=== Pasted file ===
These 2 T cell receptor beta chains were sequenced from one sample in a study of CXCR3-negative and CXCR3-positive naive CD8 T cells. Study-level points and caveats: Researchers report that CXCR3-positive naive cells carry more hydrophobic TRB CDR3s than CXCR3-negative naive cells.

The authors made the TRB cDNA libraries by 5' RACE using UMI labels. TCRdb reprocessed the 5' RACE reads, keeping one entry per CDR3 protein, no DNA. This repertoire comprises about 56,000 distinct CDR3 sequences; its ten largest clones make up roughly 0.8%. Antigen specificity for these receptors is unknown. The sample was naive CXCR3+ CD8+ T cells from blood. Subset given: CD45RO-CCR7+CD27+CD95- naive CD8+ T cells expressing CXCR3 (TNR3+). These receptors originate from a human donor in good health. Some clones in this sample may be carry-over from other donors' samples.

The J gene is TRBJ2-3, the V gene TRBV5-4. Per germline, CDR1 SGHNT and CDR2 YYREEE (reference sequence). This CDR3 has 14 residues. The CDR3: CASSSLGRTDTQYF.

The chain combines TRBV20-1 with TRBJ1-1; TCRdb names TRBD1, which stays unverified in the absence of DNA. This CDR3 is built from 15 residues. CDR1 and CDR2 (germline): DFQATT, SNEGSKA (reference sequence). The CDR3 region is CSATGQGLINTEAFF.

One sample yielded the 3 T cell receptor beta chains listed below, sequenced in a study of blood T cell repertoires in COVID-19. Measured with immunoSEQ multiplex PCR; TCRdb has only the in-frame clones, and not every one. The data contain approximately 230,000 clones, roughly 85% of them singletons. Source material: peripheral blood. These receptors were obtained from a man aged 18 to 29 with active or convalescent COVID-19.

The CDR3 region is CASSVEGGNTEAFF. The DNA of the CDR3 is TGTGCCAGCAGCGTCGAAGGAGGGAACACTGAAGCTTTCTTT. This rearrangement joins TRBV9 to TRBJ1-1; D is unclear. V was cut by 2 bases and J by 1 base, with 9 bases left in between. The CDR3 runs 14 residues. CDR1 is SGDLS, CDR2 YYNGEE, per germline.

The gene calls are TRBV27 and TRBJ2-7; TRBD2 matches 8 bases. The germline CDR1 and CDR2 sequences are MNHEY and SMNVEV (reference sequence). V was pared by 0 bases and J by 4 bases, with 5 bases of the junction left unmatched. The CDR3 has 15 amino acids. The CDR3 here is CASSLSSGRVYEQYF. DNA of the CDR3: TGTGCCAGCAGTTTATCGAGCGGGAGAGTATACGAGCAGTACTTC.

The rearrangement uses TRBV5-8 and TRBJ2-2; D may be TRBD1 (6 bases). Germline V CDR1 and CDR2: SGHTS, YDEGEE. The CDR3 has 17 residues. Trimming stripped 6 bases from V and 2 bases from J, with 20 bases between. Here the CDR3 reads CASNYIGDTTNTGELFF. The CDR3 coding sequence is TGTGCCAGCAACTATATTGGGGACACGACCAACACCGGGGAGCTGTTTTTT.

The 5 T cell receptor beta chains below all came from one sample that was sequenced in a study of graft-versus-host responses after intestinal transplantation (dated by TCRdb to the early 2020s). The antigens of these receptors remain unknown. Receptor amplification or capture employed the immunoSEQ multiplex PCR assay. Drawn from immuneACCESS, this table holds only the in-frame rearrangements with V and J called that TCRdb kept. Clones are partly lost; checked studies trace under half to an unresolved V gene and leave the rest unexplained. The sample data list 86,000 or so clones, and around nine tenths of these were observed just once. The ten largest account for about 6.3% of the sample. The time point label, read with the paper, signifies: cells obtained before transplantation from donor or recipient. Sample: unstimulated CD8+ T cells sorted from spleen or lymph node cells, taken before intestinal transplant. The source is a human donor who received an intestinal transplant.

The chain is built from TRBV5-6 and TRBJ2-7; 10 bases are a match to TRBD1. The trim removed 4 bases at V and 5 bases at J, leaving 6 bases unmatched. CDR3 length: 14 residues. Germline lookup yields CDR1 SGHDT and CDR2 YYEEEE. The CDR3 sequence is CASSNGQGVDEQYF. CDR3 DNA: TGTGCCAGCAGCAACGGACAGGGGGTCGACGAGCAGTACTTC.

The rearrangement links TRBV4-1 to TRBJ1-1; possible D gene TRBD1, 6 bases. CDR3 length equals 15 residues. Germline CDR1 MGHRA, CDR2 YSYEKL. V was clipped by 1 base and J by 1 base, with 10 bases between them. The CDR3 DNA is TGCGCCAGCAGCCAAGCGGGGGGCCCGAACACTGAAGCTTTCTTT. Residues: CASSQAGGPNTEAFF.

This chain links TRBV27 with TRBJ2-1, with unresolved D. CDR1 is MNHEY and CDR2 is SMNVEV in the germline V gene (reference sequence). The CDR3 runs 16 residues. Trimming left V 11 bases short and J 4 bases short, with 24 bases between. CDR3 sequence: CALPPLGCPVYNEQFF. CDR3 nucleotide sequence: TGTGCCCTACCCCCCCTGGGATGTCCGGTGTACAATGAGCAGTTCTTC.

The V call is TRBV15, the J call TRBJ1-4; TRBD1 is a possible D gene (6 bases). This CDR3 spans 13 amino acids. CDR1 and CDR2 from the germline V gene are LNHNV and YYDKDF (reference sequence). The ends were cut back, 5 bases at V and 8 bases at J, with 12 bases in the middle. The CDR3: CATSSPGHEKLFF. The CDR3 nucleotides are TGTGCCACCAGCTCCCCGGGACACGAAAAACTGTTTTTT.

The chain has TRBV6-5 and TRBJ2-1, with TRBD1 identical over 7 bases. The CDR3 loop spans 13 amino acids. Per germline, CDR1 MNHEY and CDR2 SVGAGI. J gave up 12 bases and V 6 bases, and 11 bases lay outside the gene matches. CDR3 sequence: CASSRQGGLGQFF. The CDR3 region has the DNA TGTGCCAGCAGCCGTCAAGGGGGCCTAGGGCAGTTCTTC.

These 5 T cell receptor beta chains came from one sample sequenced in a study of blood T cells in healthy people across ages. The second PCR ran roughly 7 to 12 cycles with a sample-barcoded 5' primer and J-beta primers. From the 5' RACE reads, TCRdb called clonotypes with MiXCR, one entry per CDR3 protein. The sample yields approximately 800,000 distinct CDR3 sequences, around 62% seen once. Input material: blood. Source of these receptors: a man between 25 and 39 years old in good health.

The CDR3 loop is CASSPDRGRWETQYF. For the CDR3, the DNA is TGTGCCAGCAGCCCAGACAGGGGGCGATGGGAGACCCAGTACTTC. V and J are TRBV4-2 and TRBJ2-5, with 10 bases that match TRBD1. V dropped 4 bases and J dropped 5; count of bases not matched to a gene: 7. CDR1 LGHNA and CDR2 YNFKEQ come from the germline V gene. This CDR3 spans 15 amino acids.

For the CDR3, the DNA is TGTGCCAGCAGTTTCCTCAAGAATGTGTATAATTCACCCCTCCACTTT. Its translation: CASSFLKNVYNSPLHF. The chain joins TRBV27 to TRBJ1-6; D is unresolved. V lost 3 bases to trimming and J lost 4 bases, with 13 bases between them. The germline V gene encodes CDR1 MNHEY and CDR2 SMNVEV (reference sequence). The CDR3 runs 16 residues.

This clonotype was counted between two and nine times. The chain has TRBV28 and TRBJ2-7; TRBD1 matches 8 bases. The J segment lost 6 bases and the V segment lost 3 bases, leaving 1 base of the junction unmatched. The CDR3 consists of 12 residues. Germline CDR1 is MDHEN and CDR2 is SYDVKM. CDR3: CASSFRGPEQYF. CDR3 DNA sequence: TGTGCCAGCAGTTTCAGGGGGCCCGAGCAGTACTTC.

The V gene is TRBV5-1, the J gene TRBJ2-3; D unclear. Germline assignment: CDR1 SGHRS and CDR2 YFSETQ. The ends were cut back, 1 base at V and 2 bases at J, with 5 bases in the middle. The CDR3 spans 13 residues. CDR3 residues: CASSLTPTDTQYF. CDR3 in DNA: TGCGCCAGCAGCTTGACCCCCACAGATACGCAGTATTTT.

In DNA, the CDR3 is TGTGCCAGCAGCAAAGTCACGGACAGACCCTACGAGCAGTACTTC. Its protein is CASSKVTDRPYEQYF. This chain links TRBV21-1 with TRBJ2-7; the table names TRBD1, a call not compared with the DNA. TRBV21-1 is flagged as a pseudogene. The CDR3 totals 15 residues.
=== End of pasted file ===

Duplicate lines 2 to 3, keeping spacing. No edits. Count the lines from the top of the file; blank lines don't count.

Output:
The authors made the TRB cDNA libraries by 5' RACE using UMI labels. TCRdb reprocessed the 5' RACE reads, keeping one entry per CDR3 protein, no DNA. This repertoire comprises about 56,000 distinct CDR3 sequences; its ten largest clones make up roughly 0.8%. Antigen specificity for these receptors is unknown. The sample was naive CXCR3+ CD8+ T cells from blood. Subset given: CD45RO-CCR7+CD27+CD95- naive CD8+ T cells expressing CXCR3 (TNR3+). These receptors originate from a human donor in good health. Some clones in this sample may be carry-over from other donors' samples.

The J gene is TRBJ2-3, the V gene TRBV5-4. Per germline, CDR1 SGHNT and CDR2 YYREEE (reference sequence). This CDR3 has 14 residues. The CDR3: CASSSLGRTDTQYF.